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Slant 5-10-2012

If you haven’t already voted, chances are that ballot is still hanging out on your kitchen table or by the door, feeling neglected. It’s not a big ballot with a string of confusing measures — that comes in November. This ballot will only take a few minutes, but primaries are important in Oregon because in nonpartisan races, such as County Commission, City Council and EWEB, candidates getting more than 50 percent of the vote go on unopposed to the general election. The same holds true in the Oregon AG race since both candidates are Democrats. 

Last week was our election/endorsements issue and you can find a recap of our endorsements this week. We’ve made extra space for election letters this week and the leftovers can be found on our website. Let’s get those ballots in the mail, or drop them in one of the white boxes around town. Don’t forget to flip them over and mark your votes on the front and the back.

• The Rob Handy vs. Pat Farr race for County Commission has turned nasty. Last week we wrote about the “politics of personal destruction” regarding Commissioner Pete Sorenson, and the same disturbing dynamic is at work in the Handy-Farr contest, maybe even more so this week. We’ve written about the Lindholm Company push-polling that tried to discredit Handy with blatantly biased and misleading questions. Now the pro-Farr PAC is trying to smear Handy with potentially libelous allegations of sexual discrimination and other statements that are simply not true. Handy has not been accused of sexual discrimination against anyone, but you wouldn’t know that to read the latest mailer sent out by the PAC, with no meaningful comment from Farr (we asked). 

Farr’s campaign, including the latest and highly questionable accusations of ethical violations, is the sleaziest and most aggressive we’ve seen in a long time, and perhaps it’s an attempt to draw attention from his DUI arrest in 2006 when he blew .32 blood alcohol, four times the legal limit and approaching brain damage and death.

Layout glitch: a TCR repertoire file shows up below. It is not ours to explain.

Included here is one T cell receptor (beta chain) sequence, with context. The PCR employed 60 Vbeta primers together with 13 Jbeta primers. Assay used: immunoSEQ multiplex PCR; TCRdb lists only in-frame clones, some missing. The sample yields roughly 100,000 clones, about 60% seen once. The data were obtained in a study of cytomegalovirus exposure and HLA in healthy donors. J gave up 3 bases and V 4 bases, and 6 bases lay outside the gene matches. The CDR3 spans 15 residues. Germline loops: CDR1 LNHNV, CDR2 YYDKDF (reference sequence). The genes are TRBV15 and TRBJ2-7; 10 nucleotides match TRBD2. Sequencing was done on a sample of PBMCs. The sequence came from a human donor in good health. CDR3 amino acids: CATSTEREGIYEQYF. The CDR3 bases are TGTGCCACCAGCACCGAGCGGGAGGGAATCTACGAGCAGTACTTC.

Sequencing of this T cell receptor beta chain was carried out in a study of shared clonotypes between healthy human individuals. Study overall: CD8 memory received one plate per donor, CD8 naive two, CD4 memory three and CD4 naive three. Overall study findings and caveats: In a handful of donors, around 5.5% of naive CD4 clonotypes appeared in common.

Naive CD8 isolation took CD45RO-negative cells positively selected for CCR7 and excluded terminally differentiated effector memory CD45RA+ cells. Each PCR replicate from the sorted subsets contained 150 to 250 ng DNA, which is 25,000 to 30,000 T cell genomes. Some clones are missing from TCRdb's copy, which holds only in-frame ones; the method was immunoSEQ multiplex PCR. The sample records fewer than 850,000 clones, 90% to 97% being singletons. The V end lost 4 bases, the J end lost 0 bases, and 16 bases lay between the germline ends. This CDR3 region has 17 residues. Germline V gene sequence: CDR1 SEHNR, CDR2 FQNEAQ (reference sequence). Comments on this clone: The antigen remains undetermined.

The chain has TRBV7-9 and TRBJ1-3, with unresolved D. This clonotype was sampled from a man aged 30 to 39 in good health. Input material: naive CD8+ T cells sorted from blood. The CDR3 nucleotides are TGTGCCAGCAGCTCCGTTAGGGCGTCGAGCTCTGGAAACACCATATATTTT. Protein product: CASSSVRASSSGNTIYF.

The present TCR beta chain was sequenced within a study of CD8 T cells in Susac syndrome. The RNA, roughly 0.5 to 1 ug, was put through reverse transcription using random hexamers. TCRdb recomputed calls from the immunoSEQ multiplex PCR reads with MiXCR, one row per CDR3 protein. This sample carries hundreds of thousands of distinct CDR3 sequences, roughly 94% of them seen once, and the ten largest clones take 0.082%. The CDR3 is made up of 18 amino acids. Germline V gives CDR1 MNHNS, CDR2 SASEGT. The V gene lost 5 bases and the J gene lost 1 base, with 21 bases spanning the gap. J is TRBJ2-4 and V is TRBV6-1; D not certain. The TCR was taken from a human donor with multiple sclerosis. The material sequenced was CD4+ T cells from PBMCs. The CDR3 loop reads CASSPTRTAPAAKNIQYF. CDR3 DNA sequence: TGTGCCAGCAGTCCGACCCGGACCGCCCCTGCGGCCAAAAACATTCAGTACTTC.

We can dismiss mud-slinging as “just politics as usual,” but it’s hard to ignore Farr’s positions and dismal voting record on the council. Handy gets consistently high marks from political groups, but Farr has earned a 20 percent rating from the Oregon League of Conservation Voters, 36 percent from the Oregon Education Association, 38 percent from the American Federation of Teachers-Oregon and 38 percent from Oregonians for Immigration Reform.  Farr did get high rankings from the Associated Oregon Industries and Oregon National Federation of Independent Businesses (see VoteSmart.org). 

• A race we haven’t given much attention to is to fill the House District 12 seat being vacated by Rep. Terry Beyer. Former Springfield mayor John Lively, a household name in the district, is the likely shoo-in for this race, but his fellow Democrat in the primary, Sandra Mann, should not be ignored. Mann (not to be confused with Springfield council candidate Cj Mann) is a bilingual substitute teacher with a master’s degree and an extensive background in social services, workers’ compensation, education and political campaigns, mostly out of state. Mann has solid progressive ideas and positions but few people know her. We hope she follows Lively’s example and gets on some city or county committees or boards and gets to be better known in the district.

• Is Dwight Holton out to kill or gut the Oregon Medical Marijuana Act if he gets elected as Oregon’s AG? That appears to be the mindset of the pro-pot people who are campaigning for Ellen Rosenblum, but the accusation is just a pipe dream. As we reported April 26, Holton says he has no intention of “gutting” the OMMA, but he would like to see it improved. “We passed this law for very compassionate reasons,” he says. “We were trying to get relief to people who were in desperate need. That’s what the law’s about and I’ll enforce it and uphold it.” Meanwhile, bigger issues are being ignored, such as who is best qualified to run the AG’s office and push crime prevention and prosecution of environmental crimes. Rosenblum would be good; Holton would be better.